(CNN) – This time last year, brand-new, astonishingly effective Covid-19 vaccines rolled across the country, injecting a strong tone of optimism into America’s once-groping pandemic response.
Millions of people stood in line daily to get their shots. Instead of the constant drumming of cases, hospitalizations, and deaths, we tracked a new number: the percentage of Americans who had been vaccinated. This number, we thought, was our best chance of beating the virus.
The United States was caught in a feverish dream of reaching herd immunity, a threshold we could cross where vulnerable individuals – including those who are too young to be vaccinated or those who did not respond well to the vaccines – could still be protected because as a society, we would weave an invisible safety net around them.
With herd immunity, if someone gets infected by a virus, they are surrounded by enough people who are protected from infection that the virus has nowhere to go. It does not succeed in spreading.
As a country, we had reached here against some formidable viruses, such as rubella and measles. We thought we could get there with Covid-19. We were probably wrong.
“The concept of classical herd immunity may not apply to Covid-19,” said Dr. Anthony Fauci, director of the National Institutes of Allergy and Infectious Diseases, in an interview with CNN.
And that “means we are not going to be without SARS-CoV-2 in the population for an extended period of time,” said Fauci, who was recently co-author a paper on herd immunity for Journal of Infectious Diseases.
How we beat measles
Fauci points to measles as an ideal case study in herd immunity.
Like the virus that causes Covid-19, the measles virus spreads through the air. It is so contagious that if one person has it, 9 out of 10 people around them will catch it if they are not immune to it, According to the CDC. Some experts have found that Omicron viruses are just as contagious as measles.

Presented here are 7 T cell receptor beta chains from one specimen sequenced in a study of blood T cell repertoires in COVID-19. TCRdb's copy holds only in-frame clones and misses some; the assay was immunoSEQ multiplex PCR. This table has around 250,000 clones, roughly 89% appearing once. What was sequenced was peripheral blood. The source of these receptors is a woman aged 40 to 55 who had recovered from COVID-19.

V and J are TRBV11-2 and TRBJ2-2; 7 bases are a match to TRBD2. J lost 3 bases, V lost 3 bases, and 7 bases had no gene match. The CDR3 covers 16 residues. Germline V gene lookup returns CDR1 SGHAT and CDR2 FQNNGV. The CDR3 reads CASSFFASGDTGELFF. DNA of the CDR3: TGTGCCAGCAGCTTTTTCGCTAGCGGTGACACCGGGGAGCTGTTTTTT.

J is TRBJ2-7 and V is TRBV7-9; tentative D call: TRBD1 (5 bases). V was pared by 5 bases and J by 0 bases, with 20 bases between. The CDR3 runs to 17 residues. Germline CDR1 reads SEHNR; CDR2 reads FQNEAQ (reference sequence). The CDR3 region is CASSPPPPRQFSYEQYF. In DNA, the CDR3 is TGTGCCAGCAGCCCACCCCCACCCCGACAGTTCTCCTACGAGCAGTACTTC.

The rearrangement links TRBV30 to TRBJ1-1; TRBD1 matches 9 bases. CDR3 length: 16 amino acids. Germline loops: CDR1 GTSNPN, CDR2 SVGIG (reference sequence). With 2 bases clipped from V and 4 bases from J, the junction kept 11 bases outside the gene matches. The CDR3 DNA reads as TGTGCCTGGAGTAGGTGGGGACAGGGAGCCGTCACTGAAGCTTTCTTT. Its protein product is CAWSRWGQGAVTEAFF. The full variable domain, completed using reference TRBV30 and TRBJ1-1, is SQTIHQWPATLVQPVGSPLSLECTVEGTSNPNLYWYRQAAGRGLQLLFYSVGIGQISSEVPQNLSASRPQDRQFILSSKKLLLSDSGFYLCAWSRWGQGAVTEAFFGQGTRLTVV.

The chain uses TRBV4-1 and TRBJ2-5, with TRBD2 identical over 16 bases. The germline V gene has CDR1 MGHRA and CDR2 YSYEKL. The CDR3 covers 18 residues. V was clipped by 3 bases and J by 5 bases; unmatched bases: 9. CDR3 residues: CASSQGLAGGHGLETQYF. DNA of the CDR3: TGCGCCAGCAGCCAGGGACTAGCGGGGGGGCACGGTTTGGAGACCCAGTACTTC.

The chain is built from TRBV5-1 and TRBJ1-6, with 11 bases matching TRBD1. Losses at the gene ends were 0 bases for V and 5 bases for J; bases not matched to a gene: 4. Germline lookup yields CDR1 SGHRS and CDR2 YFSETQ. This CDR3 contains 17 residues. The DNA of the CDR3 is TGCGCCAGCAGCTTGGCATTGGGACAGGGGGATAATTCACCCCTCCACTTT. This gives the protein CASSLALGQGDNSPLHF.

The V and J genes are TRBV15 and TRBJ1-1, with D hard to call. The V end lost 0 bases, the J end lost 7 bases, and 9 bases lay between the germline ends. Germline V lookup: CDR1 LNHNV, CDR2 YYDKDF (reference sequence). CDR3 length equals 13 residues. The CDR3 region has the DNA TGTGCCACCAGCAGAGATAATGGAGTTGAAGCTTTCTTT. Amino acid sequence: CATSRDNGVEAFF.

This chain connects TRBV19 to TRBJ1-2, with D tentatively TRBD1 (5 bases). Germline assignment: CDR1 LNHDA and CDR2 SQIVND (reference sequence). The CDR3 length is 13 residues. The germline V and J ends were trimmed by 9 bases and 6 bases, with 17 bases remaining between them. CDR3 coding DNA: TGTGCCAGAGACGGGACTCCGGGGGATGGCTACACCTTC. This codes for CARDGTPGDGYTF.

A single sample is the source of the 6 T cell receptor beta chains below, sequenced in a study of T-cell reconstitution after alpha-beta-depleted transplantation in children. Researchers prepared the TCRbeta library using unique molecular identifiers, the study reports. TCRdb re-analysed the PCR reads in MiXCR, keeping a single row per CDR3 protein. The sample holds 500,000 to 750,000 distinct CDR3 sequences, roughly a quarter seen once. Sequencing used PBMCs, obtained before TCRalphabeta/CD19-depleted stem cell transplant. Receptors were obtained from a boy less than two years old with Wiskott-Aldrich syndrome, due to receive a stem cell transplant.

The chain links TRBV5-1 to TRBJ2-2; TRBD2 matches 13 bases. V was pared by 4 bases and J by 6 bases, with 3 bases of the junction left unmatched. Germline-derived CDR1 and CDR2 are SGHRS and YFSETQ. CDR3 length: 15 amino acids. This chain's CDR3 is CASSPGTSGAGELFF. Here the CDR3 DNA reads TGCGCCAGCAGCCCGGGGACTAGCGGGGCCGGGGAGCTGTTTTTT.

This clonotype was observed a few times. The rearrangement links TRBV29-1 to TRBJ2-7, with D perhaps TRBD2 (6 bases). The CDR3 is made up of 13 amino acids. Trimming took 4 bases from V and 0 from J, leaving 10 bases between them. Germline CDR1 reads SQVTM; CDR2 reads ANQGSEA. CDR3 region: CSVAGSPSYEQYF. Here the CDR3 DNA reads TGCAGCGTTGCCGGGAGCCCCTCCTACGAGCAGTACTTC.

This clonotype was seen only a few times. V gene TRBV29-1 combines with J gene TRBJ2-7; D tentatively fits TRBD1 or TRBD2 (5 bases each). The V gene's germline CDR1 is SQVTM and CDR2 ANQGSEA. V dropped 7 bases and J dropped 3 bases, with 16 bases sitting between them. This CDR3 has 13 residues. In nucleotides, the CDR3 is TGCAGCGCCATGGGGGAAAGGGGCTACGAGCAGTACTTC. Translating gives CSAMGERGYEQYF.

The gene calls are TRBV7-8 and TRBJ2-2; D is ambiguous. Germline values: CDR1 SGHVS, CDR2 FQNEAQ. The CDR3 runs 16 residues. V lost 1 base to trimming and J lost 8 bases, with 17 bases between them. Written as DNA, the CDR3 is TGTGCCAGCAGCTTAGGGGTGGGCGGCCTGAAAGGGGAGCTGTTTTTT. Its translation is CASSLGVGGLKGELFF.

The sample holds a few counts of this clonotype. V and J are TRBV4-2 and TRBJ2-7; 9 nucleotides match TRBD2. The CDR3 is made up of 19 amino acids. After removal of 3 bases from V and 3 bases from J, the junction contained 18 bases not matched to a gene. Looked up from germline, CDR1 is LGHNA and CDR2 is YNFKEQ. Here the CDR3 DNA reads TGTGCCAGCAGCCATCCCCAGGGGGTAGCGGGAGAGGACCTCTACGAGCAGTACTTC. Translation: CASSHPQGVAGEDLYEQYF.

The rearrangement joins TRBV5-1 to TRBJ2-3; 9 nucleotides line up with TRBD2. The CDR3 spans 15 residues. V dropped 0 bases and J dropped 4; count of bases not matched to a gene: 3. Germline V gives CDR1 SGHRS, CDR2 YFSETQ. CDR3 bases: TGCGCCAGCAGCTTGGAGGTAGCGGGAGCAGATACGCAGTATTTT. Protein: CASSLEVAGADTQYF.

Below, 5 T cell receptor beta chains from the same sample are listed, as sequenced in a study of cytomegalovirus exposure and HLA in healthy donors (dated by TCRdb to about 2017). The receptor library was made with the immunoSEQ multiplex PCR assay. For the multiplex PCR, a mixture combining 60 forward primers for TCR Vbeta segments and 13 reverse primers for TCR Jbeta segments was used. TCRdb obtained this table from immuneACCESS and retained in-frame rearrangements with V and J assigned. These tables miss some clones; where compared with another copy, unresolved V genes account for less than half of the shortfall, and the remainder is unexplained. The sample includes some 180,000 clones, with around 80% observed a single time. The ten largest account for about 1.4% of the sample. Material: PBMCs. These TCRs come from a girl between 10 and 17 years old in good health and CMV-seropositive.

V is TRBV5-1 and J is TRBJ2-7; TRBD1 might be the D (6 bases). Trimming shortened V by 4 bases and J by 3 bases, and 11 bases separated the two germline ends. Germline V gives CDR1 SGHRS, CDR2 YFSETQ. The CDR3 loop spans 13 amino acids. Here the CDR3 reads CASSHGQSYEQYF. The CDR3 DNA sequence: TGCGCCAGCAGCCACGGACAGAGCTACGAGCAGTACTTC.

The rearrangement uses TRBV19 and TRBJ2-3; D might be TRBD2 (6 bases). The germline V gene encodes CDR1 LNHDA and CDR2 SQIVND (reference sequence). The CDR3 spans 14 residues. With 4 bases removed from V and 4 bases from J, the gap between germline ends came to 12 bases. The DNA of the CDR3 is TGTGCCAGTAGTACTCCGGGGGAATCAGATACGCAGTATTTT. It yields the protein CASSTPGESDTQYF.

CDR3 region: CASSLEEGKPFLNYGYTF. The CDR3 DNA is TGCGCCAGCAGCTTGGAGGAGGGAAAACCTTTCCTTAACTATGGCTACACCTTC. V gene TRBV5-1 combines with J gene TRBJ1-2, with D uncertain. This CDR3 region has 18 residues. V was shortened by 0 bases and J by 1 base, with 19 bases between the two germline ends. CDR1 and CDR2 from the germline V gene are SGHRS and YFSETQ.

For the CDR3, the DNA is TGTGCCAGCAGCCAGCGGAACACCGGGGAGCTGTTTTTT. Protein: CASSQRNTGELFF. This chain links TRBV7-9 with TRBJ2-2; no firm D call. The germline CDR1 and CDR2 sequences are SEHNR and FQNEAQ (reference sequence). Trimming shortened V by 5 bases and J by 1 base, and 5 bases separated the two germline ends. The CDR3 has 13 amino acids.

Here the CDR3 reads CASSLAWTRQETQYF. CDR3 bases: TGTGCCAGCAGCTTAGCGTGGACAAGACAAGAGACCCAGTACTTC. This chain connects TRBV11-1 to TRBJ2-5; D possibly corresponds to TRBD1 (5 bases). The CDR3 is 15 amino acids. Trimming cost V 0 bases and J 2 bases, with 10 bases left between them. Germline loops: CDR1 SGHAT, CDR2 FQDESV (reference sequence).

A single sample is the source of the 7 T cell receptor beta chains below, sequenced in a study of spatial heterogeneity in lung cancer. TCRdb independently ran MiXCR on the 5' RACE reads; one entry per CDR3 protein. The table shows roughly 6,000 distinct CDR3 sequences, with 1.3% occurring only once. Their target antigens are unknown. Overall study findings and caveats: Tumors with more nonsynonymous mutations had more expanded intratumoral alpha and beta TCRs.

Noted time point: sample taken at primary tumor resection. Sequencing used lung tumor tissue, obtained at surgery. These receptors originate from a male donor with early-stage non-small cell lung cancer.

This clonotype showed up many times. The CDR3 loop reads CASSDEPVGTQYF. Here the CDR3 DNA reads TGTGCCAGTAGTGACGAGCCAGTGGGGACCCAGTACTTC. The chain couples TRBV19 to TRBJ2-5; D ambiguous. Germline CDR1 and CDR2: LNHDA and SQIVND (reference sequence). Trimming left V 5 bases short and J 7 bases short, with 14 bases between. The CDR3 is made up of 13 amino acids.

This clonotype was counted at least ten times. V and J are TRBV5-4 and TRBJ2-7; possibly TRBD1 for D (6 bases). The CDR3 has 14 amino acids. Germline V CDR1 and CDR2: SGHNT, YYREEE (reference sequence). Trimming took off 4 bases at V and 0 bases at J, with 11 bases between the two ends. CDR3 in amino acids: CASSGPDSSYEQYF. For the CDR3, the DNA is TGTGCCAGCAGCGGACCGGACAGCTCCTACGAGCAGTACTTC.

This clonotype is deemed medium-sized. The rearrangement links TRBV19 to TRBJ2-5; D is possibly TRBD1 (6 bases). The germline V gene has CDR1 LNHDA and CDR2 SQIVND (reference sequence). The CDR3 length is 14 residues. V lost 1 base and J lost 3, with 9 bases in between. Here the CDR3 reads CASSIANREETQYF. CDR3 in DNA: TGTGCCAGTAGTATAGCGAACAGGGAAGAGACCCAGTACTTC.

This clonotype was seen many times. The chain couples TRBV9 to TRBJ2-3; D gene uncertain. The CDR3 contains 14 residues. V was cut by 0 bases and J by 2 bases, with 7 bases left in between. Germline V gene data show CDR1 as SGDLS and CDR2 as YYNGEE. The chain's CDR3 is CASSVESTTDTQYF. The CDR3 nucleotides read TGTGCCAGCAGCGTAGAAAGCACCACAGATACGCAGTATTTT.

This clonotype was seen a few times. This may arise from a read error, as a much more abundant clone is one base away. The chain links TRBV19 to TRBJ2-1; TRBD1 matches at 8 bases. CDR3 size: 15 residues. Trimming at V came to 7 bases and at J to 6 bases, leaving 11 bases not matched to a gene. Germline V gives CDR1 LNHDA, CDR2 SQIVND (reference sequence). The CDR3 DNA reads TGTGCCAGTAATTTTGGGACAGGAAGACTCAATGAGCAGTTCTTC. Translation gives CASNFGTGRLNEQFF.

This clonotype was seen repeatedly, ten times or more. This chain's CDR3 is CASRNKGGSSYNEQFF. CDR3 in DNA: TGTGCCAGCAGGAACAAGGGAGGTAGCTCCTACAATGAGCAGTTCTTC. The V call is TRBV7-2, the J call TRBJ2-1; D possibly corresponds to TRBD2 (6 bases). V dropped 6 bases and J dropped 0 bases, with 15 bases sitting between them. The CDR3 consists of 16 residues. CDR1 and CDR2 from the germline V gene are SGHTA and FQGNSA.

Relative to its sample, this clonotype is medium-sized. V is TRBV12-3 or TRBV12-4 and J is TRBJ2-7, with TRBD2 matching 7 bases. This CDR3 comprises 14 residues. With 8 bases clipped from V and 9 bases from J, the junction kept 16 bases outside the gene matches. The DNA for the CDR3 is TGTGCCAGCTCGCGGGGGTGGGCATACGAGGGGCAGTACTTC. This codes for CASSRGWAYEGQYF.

The United States eliminated the transmission of measles and has successfully prevented the virus from circulating in this country due to three things: an extremely effective vaccine; a virus that does not change or mutate in significant ways over time; and a successful childhood vaccination campaign.
The measles vaccine is 97% effective in preventing the disease, According to the CDC. Once a person is vaccinated, studies have found that protection lasts almost a lifetime.
Many states in the United States had once reached an ambitious public health goal of having more than 90% of their children vaccinated against the disease before starting kindergarten.
This high level of vaccination coverage, the durability and effectiveness of the vaccine, and the relative stability of the virus have helped the United States prevent major outbreaks of the disease for more than 20 years.
Yet herd immunity must extend beyond U.S. borders. Every year, a certain number of cases arise when travelers bring it into the country, but it has never regained a foothold here and has continued to circulate because we have protection against it at the societal level.
Elimination of the virus is not infallible. In the United States, herd immunity to measles is becoming thinner in many parts of the United States – and indeed around the world – due to vaccine hesitation.
World Health Organization warned in 2019 that measles can become endemic again around the world as more people refuse their shots.
Unfortunately, Covid-19 does not play by the same rules.
“The bad news number one,” Fauci said, is that the coronavirus that causes Covid-19 is changing a lot and in significant ways.
“We have already experienced over a period of two years that we have had five separate variants Alpha, Beta, Delta, Omicron. And now BA.2 from Omicron one, ”he said.
“The bad news number two is that there is a lack of broad acceptance of safe and effective vaccines,” Fauci said. In short, not enough people have been vaccinated.